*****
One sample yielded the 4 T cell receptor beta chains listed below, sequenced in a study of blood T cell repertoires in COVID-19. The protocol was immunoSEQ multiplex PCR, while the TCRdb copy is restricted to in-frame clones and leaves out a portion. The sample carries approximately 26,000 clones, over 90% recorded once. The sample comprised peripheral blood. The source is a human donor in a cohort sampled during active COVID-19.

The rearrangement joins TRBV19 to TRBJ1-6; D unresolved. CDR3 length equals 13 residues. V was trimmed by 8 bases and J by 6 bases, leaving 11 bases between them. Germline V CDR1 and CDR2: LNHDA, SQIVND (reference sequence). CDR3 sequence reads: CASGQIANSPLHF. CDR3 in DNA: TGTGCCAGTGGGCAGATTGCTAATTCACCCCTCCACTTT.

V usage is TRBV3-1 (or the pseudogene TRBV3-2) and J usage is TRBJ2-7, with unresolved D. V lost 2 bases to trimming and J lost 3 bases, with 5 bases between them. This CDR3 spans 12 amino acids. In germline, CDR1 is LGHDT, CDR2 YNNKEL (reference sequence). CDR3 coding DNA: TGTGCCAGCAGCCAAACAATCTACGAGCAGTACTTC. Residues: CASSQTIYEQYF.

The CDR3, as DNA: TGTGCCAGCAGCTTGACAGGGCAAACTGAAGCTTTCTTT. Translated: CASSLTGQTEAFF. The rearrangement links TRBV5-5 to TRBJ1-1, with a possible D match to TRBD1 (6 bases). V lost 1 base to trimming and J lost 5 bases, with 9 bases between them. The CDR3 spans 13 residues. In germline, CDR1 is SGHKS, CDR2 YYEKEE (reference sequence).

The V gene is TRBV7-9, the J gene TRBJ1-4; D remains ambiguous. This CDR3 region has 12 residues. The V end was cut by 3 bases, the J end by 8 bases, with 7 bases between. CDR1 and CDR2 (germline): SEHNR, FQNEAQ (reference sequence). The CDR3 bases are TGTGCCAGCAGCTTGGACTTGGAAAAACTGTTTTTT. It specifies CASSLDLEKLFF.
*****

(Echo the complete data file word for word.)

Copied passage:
One sample yielded the 4 T cell receptor beta chains listed below, sequenced in a study of blood T cell repertoires in COVID-19. The protocol was immunoSEQ multiplex PCR, while the TCRdb copy is restricted to in-frame clones and leaves out a portion. The sample carries approximately 26,000 clones, over 90% recorded once. The sample comprised peripheral blood. The source is a human donor in a cohort sampled during active COVID-19.

The rearrangement joins TRBV19 to TRBJ1-6; D unresolved. CDR3 length equals 13 residues. V was trimmed by 8 bases and J by 6 bases, leaving 11 bases between them. Germline V CDR1 and CDR2: LNHDA, SQIVND (reference sequence). CDR3 sequence reads: CASGQIANSPLHF. CDR3 in DNA: TGTGCCAGTGGGCAGATTGCTAATTCACCCCTCCACTTT.

V usage is TRBV3-1 (or the pseudogene TRBV3-2) and J usage is TRBJ2-7, with unresolved D. V lost 2 bases to trimming and J lost 3 bases, with 5 bases between them. This CDR3 spans 12 amino acids. In germline, CDR1 is LGHDT, CDR2 YNNKEL (reference sequence). CDR3 coding DNA: TGTGCCAGCAGCCAAACAATCTACGAGCAGTACTTC. Residues: CASSQTIYEQYF.

The CDR3, as DNA: TGTGCCAGCAGCTTGACAGGGCAAACTGAAGCTTTCTTT. Translated: CASSLTGQTEAFF. The rearrangement links TRBV5-5 to TRBJ1-1, with a possible D match to TRBD1 (6 bases). V lost 1 base to trimming and J lost 5 bases, with 9 bases between them. The CDR3 spans 13 residues. In germline, CDR1 is SGHKS, CDR2 YYEKEE (reference sequence).

The V gene is TRBV7-9, the J gene TRBJ1-4; D remains ambiguous. This CDR3 region has 12 residues. The V end was cut by 3 bases, the J end by 8 bases, with 7 bases between. CDR1 and CDR2 (germline): SEHNR, FQNEAQ (reference sequence). The CDR3 bases are TGTGCCAGCAGCTTGGACTTGGAAAAACTGTTTTTT. It specifies CASSLDLEKLFF.